The text came, and my phone vibrated on the car seat next to me.
I was already overscheduled and harried that afternoon, having worked a 10-hour day while trying to juggle carpool organizing, activity scheduling, and child-rearing.
As I gripped the steering wheel and headed to dinner with my in-laws and kids in tow, I mentally went through everything I needed to accomplish in the next few days. My mind was a whirl of chorus concert dates, deadlines, holiday preparations, and a variety of other details I was certain I’d probably forget.
When I came to a rolling stop at a stop sign, I picked up my phone to briefly look at the text that had just buzzed. And immediately I realized I’d fucked up.
The text was from my daughter’s Girl Scout leader, asking me why my daughter wasn’t at an event that was the culmination of a project she’d been working on with her troop. If my daughter didn’t attend, she wouldn’t be able to receive an award she was looking forward to achieving: an award she’d spent months preparing for with the other girls in her troop — something that made her very proud as she told me the details after every meeting.
The event was that night, and I was in no position to get her there to participate.
She wasn’t going to lose that award because she was lazy or because she hadn’t finished the requirements. No, she was going to miss out because her mother can’t seem to get her shit together these days.
And right there at that stop sign, as my mother-in-law registered the upset look on my face, I burst into tears. I felt like the worst mom on the planet.
How could I have let my daughter’s important achievement fall through the cracks? When did my life become so filled with chaos that I could barely keep my head above water?
As tears silently streamed down my face, I pulled into the restaurant parking lot. My father-in-law herded the kids inside, and my mother-in-law sat quietly with me as I tried to compose myself. She let me have my ugly cry, the tears falling on my lap as I sobbed out the frustrations of being everything to everyone (in other words, of being a mother).
When the tears finally slowed and I took a cleansing breath, my mother-in-law looked at me and said evenly, “You know that you aren’t your mistakes, right?”
I gratefully accepted her offer of a tissue and contemplated her statement.
I thought about how hard we work as mothers to make sure our kids have everything they need. We fill our days with appointments, errands, and carpooling. We remember who likes peanut butter on their sandwiches and who only wants green grapes in their lunch box. We know how to buy the perfect present for a birthday party, and we’ve learned how to decipher Common Core math problems to avoid a homework meltdown. We kiss the boo-boos, we lay down the law, and we pray our kids won’t turn out to be assholes.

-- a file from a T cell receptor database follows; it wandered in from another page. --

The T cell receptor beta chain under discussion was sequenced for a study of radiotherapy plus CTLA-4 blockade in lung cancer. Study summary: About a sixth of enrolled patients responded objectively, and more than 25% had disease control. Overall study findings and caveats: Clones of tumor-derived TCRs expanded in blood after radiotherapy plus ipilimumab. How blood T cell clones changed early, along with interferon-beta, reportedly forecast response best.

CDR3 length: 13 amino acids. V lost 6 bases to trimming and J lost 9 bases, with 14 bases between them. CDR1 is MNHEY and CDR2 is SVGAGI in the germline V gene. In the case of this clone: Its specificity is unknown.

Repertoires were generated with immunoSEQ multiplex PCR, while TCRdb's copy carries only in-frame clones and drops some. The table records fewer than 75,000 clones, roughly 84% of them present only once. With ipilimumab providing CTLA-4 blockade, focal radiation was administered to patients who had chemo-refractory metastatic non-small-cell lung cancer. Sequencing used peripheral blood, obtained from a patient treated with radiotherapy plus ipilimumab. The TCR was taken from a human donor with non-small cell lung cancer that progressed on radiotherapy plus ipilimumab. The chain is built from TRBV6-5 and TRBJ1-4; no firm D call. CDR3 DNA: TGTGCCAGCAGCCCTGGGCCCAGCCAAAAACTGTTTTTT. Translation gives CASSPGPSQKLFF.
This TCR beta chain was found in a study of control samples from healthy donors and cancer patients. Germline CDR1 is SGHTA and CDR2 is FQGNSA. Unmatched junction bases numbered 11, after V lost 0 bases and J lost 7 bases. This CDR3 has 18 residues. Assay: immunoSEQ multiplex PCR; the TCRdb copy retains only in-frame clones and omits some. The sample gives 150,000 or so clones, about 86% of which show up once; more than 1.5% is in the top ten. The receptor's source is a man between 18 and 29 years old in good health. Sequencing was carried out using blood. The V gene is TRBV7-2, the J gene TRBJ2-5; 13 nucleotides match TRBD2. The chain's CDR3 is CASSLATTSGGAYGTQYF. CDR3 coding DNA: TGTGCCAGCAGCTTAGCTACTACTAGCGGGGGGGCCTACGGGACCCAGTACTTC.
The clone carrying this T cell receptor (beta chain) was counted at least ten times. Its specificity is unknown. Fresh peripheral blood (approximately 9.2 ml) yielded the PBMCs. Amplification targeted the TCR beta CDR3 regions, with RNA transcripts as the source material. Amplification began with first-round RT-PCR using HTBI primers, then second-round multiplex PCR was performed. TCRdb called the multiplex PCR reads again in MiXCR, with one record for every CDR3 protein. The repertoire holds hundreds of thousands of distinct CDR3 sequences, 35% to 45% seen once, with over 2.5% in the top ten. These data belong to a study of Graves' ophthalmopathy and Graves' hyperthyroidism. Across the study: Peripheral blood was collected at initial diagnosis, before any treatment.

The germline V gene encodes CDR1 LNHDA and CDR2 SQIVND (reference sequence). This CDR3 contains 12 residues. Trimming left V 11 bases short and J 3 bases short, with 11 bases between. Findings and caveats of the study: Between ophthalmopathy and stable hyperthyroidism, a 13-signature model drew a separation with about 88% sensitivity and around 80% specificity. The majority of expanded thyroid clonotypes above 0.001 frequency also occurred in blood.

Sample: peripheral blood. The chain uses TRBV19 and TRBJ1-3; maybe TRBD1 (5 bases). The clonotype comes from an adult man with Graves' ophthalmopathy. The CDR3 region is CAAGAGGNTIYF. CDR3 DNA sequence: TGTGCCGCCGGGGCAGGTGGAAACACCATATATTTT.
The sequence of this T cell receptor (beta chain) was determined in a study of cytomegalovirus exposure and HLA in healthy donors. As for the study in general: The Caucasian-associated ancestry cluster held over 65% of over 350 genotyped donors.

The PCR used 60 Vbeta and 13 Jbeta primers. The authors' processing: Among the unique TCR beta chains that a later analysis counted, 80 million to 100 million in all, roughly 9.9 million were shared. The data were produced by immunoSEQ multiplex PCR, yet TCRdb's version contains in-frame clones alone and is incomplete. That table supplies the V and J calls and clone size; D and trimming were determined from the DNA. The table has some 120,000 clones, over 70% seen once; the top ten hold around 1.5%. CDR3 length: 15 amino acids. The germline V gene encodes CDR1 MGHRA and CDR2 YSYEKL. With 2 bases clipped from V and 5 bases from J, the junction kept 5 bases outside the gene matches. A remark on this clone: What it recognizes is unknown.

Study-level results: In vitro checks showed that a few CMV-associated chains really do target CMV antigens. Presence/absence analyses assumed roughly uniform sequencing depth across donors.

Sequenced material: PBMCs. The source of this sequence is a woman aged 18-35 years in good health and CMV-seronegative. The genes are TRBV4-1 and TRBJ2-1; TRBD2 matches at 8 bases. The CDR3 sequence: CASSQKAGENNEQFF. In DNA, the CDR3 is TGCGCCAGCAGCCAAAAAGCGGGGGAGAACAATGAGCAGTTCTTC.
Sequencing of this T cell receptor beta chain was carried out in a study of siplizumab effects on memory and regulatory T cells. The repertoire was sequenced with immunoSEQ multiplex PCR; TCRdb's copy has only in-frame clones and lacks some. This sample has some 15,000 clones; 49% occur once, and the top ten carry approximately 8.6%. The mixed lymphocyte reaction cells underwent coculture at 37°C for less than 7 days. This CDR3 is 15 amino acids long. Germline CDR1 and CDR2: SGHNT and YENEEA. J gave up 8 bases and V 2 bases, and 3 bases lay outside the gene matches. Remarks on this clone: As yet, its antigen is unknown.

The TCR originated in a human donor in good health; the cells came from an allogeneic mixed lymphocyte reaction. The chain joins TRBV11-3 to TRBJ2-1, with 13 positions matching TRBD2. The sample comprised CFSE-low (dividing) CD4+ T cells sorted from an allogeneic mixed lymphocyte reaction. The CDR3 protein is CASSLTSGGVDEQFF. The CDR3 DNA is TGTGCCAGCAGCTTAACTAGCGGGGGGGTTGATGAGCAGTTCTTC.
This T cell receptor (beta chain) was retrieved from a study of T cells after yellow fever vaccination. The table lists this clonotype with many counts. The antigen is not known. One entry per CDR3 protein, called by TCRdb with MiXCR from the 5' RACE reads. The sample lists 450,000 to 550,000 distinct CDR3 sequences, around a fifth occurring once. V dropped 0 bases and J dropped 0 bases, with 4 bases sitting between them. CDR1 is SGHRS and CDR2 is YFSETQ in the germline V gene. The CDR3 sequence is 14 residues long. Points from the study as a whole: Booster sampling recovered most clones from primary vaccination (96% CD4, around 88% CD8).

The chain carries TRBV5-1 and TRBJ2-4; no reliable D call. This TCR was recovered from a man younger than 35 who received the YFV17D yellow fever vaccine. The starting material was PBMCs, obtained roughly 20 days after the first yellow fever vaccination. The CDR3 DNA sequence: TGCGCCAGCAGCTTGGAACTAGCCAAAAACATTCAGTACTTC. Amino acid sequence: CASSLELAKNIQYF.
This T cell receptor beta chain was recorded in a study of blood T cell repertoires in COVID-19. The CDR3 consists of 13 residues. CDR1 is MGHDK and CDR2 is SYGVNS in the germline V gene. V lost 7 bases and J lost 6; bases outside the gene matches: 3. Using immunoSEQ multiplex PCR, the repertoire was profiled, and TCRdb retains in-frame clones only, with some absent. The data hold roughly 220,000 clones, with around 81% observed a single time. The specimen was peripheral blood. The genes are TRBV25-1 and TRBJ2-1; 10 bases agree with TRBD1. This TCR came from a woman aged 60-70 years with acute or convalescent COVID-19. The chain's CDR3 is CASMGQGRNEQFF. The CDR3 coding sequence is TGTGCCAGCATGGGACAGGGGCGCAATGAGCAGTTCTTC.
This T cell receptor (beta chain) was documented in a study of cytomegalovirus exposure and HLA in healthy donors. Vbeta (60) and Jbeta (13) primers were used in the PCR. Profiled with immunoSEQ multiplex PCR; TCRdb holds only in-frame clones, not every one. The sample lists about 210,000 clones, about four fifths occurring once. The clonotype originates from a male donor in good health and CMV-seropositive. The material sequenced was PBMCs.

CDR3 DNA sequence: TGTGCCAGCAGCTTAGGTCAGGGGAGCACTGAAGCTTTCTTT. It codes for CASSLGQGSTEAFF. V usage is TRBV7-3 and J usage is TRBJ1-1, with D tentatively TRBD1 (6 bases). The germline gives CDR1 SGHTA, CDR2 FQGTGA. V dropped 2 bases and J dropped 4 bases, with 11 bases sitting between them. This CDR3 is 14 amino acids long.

Every minute of every day, we are solely focused on our kids and our family life.
It’s no wonder we forget things along the way.
You can argue that moms take on too much and don’t delegate enough. You can point fingers and say things like, “Well, her husband should help too,” or “Don’t be a do-it-all martyr.” One might even roll their eyes and say, “Good Lord, just let it go. It was just a mistake.”
But moms aren’t equipped to let things go. We take our jobs seriously, and when we make mistakes that affect our kids, we feel the guilt deeply. We feel the shame of not being able to juggle work responsibilities and a calendar that looks more complicated than a college football playbook. When we realize that we’ve dropped one of the hundreds of balls we’ve got in the air, we don’t continue to look at the sky and admire the balls we are still managing. Rather, we look at that lone ball on the floor and feel completely dejected.
And it sucks.
I know I’m far from perfect, and I know this won’t be the last time I make a mistake that negatively affects my kids. And maybe that’s OK. Maybe it teaches my kids that I’m a human after all and not really the badass superhero I pretend I am every afternoon during carpool.
But while occasionally dropping a ball that’s important to my kids may teach them that I have faults, it doesn’t make having to look at that kid and own up to my mistake any easier.
As we sat in the dark parking lot, another text buzzed my phone. It was the troop leader, telling me they’d wait a few minutes if I wanted to try to get my daughter to the event. My mother-in-law ran into the restaurant to collect my daughter, and we hurried over to the event. When she bounded into the room to join her troop with a smile on her face, I realized my daughter wouldn’t remember I had messed up. She forgave me for getting her there late and didn’t hold a grudge that she had missed out on dinner with her grandparents.
And I let myself off the hook, just this once. Because I am not my mistakes. Mostly.